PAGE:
03:53:38 Sunday, 28th May 2017
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In Portugal one often hears it said that ‘the North is where one eats well’. And this saying is especially apt in Porto!

There can be no mention of Porto’s gastronomy without referring to the Tripas à Moda do Porto, the dish that gave this city’s inhabitants their name (Tripeiros). This typical dish has a long story. The most common story told about this dish’s origins is that at the time of the Discoveries, Henry the Navigator, who was born in this city, asked his people to help him by providing enough food to supply his caravels. In response, the people came together and gave him all the meat they had so that his caravels could set sail to conquer Ceuta, being left only with the tripe for themselves. They made a dish with what was left over that went down in history and that has an obligatory mention in every local restaurant’s menu.

Another typical dish is the Francesinha. This dish is made up of thin spicey smoked sausage, fresh sausage, beef or pork fillet, ham and cold meats in between slices of bread and covered with melted cheese. The secret of this delicacy lies in the accompanying sauce, which is made of tomato, beer and hot spices. It is accompanied with fried eggs, which are normally placed on top and French fries. Nowadays there are a large variety of francesinhas, including chicken, tuna and vegetarian, amongst others.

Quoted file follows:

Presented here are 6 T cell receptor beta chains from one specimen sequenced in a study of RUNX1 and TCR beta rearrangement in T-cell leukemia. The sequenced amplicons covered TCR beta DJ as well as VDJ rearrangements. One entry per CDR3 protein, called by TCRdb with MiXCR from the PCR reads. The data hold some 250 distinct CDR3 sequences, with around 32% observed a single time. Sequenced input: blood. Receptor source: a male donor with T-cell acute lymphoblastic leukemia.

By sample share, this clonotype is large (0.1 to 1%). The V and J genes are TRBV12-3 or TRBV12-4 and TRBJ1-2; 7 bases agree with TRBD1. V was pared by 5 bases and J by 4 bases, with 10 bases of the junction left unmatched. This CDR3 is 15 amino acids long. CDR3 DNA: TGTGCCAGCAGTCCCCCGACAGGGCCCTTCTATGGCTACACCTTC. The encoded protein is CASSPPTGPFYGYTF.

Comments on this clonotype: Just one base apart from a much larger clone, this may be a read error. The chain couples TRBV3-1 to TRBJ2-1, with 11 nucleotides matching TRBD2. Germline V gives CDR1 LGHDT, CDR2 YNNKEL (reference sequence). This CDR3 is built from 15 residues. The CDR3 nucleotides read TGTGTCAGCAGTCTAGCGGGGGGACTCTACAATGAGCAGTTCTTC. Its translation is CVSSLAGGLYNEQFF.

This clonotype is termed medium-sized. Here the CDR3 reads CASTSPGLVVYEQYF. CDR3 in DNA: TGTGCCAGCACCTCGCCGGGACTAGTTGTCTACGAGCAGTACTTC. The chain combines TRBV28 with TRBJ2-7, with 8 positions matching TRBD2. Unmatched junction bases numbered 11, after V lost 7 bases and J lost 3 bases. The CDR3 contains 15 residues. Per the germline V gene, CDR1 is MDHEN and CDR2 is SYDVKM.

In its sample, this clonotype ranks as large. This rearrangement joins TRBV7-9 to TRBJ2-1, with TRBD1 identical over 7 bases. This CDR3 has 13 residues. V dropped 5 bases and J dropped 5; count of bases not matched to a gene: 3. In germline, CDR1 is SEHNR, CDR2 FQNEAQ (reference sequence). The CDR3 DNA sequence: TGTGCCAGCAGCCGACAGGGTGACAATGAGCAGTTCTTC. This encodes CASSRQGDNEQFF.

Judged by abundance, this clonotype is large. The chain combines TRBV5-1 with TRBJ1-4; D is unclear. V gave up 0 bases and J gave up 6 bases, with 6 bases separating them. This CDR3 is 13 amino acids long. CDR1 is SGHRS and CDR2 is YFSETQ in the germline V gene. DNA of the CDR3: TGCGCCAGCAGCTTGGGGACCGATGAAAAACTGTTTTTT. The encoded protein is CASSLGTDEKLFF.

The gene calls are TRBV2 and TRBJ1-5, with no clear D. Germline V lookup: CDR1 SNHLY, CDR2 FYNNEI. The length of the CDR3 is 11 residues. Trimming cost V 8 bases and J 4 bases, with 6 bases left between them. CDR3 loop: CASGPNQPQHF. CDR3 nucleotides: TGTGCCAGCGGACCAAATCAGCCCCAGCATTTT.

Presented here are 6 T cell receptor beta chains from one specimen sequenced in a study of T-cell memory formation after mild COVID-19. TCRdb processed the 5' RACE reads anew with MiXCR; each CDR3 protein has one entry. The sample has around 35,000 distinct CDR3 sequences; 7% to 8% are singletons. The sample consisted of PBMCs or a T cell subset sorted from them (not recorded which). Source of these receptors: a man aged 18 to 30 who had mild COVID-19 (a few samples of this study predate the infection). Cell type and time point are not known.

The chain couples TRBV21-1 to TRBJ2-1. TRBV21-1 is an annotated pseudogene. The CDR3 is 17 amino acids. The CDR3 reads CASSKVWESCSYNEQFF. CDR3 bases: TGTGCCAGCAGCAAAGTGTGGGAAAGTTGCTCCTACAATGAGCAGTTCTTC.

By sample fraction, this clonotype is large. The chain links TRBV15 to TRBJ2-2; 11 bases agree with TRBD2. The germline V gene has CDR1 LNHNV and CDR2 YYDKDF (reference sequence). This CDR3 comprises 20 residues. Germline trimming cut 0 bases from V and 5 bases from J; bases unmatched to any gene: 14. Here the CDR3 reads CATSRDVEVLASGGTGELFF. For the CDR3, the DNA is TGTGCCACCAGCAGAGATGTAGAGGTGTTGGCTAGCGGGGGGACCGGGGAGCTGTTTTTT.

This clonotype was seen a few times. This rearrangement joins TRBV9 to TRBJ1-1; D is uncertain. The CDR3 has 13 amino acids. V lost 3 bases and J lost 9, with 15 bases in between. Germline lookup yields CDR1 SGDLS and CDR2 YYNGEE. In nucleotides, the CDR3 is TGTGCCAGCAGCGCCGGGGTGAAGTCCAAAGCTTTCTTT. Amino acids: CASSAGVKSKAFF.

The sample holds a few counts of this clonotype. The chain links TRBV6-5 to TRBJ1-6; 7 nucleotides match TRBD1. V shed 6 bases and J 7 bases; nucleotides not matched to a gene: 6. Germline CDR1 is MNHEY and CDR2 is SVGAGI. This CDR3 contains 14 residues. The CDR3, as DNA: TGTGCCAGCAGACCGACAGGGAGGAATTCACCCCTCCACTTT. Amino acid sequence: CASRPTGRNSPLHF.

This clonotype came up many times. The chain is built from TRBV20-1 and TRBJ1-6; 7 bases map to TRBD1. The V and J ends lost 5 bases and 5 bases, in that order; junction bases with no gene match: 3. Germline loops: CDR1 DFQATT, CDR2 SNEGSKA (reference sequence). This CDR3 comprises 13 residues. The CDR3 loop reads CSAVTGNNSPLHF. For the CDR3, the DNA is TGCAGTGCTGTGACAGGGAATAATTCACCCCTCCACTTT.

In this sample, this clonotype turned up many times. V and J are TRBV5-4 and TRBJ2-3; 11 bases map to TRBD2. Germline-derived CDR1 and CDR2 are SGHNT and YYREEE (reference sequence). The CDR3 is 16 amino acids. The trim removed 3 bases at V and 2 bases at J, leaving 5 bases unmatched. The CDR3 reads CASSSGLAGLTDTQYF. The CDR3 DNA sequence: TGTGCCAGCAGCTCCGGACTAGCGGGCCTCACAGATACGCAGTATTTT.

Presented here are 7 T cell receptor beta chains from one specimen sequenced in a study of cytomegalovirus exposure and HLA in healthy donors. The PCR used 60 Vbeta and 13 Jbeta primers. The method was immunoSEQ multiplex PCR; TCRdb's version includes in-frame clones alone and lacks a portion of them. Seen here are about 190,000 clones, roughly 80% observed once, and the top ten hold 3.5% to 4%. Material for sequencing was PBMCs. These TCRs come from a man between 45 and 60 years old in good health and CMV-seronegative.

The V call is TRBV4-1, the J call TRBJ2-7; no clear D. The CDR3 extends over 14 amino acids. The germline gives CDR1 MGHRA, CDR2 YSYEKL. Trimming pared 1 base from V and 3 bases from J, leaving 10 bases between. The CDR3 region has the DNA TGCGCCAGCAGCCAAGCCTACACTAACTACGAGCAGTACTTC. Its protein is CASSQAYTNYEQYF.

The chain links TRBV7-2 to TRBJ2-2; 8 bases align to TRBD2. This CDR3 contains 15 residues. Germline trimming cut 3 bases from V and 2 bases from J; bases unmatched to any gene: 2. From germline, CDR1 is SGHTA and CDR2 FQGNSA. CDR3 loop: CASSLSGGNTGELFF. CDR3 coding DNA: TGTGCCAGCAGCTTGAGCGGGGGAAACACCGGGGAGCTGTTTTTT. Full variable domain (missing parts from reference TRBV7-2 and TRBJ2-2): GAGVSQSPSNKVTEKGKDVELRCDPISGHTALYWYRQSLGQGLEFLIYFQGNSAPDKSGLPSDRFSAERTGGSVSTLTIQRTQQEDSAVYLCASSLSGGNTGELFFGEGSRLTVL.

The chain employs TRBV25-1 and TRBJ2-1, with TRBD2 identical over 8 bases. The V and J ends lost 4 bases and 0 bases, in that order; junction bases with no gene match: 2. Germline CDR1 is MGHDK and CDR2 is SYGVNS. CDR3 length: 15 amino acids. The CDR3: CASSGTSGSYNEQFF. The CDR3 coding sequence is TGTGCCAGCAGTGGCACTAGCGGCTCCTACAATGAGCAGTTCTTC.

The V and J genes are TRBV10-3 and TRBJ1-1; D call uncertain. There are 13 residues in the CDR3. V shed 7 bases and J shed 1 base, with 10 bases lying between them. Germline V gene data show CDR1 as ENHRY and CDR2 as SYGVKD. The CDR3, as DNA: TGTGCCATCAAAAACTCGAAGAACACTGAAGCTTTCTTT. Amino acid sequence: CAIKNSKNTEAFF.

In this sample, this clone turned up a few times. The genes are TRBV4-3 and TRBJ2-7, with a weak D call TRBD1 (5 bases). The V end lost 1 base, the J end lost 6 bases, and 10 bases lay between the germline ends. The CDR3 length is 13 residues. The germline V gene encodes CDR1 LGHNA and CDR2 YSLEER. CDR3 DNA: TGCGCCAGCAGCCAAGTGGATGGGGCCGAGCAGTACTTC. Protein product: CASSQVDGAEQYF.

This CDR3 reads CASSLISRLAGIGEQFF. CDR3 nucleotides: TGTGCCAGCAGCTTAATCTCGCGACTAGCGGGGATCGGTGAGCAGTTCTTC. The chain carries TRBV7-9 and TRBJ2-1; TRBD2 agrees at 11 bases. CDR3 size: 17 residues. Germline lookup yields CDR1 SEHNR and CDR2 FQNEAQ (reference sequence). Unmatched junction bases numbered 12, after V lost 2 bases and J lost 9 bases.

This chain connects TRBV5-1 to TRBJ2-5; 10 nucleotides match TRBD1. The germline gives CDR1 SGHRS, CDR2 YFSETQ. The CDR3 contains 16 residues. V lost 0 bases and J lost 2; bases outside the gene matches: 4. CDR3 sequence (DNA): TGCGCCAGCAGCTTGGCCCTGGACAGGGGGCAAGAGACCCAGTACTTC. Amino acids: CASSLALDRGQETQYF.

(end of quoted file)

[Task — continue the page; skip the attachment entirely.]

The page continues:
With its strong links to the sea, in certain areas of Porto, like Foz and Matosinhos, you can always enjoy fresh fish and shellfish, or even sushi.

There are other Porto dishes that shouldn’t be missed and that you can try in the more well-known areas such as Baixa, Boavista, Ribeira or even in Vila Nova de Gaia. There is a wide range of choices, including meat (rabbit, kid and duck) and fish dishes (salted codfish, octopus, fried cuttlefish). There is also a wide variety of restaurants, ranging from the typically Portuguese to thematic gastronomy such as Japanese, vegetarian and Italian, amongst others.

Porto’s wide range of restaurants are also suited to everyone’s pocket price-wise. Here, you will find suggestions for all price ranges, from the most economical to the most luxurious.

Hotels also provide restaurants that are renowned for their cuisine, wine lists and views over the city, as is the case of 17º Restaurante & Bar, in the Hotel Dom Henrique Downtown, which offers a magnificent view over the city, from over 150m above sea level and exquisite Mediterranean and traditional Portuguese cuisine. Hotel da Música’s Restaurante ‘Bom Sucesso Gourmet’ offers exclusive dishes, with the signature of the resident chef. This hotel is apt to receive Jewish tourism and possesses a certified kosher kitchen. The Yeatman Oporto in Vila Nova de Gaia boasts the largest cellar of Portuguese wines in the world and received an award for 'Best Wine List', to accompany the dishes of the restaurant to whom have been attributed Michelin Stars, in the guides 2012 to 2015.

This city also boasts typical sweets that can’t be missed, such as Pão de Ló (a light and spongy cake that can be filled with a sweet egg-based cream or not), the Papos de Anjo (a traditional convent-recipe sweet made with sweet egg yolks) or the Biscoito do Teixeira (a dark, hard sweet, tasting of saffron which is found in the pilgrimages or markets).

Forget the weighing scales for a few days, then make it up at the gymn. Be sure to take advantage of the visit and taste what Porto has to offer you! Bom appétit!